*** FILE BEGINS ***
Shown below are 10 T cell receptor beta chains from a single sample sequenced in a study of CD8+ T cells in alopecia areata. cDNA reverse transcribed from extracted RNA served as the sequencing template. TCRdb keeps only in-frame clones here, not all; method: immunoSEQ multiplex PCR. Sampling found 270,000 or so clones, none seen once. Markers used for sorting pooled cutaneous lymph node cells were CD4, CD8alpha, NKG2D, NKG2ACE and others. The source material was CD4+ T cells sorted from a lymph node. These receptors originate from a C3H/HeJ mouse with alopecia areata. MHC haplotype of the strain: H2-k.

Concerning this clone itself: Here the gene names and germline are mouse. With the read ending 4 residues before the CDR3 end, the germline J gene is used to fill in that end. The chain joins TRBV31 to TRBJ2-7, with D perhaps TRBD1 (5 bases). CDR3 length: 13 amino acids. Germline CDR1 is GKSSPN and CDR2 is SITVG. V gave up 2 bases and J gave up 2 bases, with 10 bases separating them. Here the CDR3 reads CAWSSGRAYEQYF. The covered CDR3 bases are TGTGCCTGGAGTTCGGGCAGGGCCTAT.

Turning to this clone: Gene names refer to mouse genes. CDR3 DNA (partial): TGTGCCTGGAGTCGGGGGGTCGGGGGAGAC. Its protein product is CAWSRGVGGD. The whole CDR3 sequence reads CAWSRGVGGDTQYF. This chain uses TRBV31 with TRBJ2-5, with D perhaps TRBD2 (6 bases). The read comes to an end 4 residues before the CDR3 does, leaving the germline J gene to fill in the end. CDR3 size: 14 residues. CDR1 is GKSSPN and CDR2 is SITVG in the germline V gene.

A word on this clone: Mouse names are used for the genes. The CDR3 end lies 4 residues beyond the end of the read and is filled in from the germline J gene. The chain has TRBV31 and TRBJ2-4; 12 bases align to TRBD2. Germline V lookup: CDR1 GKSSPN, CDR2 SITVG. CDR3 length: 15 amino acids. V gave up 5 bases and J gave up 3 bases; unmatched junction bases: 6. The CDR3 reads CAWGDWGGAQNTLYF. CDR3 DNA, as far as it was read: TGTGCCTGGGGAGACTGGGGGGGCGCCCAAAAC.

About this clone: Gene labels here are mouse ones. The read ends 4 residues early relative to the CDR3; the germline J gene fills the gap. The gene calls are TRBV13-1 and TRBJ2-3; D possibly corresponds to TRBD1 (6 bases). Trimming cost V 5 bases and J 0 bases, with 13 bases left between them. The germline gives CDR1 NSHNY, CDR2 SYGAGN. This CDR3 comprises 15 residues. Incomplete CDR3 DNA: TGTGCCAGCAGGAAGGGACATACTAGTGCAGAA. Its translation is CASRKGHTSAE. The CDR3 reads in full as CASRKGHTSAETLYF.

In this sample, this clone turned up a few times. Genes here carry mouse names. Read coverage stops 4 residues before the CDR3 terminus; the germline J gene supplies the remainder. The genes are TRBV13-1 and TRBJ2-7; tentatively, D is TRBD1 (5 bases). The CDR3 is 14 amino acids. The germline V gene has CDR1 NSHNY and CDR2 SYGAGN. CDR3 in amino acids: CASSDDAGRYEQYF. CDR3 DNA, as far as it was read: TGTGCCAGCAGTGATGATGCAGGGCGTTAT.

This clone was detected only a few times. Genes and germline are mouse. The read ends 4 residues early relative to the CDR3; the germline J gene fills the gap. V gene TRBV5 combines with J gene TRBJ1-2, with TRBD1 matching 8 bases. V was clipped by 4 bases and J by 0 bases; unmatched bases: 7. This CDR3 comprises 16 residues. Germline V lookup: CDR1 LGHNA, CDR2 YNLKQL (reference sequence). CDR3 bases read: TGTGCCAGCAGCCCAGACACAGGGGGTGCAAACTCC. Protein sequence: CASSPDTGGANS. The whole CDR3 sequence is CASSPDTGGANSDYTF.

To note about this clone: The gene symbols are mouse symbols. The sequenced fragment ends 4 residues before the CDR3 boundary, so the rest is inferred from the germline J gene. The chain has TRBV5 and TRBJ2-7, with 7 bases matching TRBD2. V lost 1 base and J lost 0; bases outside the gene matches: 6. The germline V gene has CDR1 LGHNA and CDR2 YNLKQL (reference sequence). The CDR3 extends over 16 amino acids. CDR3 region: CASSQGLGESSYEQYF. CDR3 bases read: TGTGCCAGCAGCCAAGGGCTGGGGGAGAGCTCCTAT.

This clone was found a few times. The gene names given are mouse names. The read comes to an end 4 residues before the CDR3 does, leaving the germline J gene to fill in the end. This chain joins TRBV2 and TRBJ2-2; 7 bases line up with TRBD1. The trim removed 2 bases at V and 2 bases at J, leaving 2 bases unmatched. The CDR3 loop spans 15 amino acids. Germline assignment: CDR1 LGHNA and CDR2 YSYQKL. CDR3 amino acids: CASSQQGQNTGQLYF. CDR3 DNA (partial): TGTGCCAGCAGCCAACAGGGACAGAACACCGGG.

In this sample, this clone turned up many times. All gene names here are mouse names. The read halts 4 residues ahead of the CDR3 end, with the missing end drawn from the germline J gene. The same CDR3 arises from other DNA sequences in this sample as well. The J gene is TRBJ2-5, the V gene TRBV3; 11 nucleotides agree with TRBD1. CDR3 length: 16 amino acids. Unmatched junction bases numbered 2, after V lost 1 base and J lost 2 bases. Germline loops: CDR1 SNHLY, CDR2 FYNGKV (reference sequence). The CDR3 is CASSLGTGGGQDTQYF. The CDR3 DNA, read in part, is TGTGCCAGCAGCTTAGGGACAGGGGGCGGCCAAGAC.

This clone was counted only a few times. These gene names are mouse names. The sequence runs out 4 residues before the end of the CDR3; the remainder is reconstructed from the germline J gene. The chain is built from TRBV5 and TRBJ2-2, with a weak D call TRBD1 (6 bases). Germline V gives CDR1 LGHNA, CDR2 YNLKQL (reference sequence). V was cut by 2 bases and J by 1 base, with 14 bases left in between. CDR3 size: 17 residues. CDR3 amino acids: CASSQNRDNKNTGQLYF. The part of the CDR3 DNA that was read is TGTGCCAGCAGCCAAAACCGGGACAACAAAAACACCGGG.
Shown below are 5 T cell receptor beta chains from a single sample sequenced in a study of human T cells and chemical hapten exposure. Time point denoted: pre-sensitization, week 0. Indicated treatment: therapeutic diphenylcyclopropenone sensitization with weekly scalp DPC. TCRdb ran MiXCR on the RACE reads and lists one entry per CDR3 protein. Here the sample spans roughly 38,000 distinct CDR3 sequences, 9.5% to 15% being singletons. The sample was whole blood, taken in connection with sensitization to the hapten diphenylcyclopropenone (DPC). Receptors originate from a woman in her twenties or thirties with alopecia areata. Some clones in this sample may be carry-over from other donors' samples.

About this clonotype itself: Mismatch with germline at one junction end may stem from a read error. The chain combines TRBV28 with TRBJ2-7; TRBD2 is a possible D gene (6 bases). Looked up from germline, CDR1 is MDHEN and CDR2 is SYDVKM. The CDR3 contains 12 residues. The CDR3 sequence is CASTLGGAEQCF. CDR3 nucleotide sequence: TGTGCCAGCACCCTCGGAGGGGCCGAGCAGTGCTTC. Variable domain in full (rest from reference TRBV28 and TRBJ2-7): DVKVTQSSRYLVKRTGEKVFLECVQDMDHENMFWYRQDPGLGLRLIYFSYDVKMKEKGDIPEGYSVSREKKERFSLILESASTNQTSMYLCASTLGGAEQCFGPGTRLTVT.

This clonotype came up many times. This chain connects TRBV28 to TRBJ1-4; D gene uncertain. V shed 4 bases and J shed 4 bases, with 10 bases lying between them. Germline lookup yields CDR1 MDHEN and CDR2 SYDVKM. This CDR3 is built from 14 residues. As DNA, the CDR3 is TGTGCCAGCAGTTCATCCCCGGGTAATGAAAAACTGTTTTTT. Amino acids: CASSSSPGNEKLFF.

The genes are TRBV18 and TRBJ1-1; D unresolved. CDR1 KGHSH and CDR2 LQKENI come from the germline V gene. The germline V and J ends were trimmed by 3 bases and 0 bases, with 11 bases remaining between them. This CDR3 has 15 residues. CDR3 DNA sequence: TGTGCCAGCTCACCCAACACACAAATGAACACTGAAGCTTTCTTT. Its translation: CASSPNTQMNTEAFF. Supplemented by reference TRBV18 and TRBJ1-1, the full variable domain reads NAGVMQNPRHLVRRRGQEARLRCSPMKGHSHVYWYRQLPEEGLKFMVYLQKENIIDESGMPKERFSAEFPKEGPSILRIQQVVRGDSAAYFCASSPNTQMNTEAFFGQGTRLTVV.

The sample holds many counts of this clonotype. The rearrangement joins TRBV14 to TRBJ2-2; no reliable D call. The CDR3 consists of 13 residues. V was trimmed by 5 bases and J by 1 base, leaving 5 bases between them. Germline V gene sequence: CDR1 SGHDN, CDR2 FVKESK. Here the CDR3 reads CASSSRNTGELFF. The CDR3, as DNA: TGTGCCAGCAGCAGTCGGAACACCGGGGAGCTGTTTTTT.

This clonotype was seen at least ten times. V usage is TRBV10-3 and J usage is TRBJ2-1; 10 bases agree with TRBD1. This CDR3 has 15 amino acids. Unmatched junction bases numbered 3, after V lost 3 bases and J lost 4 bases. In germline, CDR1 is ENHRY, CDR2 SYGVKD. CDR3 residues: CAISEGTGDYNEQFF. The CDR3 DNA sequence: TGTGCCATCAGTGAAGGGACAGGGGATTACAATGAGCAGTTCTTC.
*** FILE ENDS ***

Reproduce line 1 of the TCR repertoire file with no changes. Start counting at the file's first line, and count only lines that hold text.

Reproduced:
Shown below are 10 T cell receptor beta chains from a single sample sequenced in a study of CD8+ T cells in alopecia areata. cDNA reverse transcribed from extracted RNA served as the sequencing template. TCRdb keeps only in-frame clones here, not all; method: immunoSEQ multiplex PCR. Sampling found 270,000 or so clones, none seen once. Markers used for sorting pooled cutaneous lymph node cells were CD4, CD8alpha, NKG2D, NKG2ACE and others. The source material was CD4+ T cells sorted from a lymph node. These receptors originate from a C3H/HeJ mouse with alopecia areata. MHC haplotype of the strain: H2-k.